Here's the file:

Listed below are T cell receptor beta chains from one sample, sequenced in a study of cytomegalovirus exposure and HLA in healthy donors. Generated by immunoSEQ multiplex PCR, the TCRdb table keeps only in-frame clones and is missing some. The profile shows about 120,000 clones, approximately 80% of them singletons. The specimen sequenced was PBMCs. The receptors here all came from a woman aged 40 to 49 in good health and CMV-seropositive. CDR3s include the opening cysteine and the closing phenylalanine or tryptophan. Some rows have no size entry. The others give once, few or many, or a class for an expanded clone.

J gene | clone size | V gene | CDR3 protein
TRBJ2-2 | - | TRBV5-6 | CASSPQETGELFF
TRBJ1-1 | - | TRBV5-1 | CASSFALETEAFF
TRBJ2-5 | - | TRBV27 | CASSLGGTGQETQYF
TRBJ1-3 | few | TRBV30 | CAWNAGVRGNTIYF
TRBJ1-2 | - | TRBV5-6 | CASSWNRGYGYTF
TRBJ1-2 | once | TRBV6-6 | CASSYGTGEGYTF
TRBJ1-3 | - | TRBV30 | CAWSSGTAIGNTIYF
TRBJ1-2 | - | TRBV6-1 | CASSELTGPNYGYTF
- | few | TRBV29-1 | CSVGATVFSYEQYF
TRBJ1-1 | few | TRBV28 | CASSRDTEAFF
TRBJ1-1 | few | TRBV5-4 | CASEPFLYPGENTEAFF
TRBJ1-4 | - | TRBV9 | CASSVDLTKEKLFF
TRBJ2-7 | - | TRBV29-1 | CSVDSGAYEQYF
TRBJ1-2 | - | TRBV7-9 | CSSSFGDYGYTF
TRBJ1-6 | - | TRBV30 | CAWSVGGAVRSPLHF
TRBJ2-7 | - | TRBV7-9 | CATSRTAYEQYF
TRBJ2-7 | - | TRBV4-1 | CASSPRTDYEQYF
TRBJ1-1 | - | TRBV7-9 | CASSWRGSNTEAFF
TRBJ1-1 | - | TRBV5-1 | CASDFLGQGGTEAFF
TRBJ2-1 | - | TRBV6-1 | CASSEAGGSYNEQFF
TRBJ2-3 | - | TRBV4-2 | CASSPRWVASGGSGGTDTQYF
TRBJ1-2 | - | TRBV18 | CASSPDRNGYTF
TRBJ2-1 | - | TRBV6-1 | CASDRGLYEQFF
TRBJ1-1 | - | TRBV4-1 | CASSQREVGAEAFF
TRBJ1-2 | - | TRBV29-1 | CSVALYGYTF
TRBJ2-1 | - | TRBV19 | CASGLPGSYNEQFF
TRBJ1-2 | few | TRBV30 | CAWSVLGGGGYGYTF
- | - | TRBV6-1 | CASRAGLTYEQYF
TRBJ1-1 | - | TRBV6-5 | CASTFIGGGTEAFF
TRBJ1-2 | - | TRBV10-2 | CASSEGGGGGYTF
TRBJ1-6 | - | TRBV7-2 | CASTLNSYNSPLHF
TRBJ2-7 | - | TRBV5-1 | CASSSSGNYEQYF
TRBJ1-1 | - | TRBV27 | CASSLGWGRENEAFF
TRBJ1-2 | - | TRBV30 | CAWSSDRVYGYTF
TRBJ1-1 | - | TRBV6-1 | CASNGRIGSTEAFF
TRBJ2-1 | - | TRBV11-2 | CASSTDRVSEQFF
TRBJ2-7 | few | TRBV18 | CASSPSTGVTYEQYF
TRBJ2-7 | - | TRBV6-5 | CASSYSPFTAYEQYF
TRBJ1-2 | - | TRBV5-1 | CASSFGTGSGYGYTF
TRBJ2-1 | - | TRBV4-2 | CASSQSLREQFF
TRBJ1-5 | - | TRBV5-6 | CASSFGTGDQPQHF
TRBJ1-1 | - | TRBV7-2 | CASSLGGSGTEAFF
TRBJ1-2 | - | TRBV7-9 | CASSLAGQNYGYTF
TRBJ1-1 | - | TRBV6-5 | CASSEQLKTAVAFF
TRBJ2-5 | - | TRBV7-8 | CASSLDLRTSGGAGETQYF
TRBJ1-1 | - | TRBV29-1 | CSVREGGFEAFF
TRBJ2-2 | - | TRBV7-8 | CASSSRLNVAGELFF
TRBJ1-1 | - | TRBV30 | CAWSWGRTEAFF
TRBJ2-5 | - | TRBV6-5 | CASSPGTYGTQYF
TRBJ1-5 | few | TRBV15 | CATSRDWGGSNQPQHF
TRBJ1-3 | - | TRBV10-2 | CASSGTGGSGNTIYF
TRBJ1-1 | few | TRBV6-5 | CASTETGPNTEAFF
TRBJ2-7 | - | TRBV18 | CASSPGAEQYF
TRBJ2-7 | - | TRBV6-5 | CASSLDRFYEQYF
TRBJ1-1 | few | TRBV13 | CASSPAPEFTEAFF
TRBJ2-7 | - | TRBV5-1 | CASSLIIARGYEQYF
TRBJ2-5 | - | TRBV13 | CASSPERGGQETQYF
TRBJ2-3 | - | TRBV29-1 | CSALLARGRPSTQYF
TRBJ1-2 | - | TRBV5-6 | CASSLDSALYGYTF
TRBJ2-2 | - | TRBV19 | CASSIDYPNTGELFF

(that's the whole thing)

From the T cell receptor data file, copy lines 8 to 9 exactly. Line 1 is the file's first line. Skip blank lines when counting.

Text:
TRBJ1-2 | once | TRBV6-6 | CASSYGTGEGYTF
TRBJ1-3 | - | TRBV30 | CAWSSGTAIGNTIYF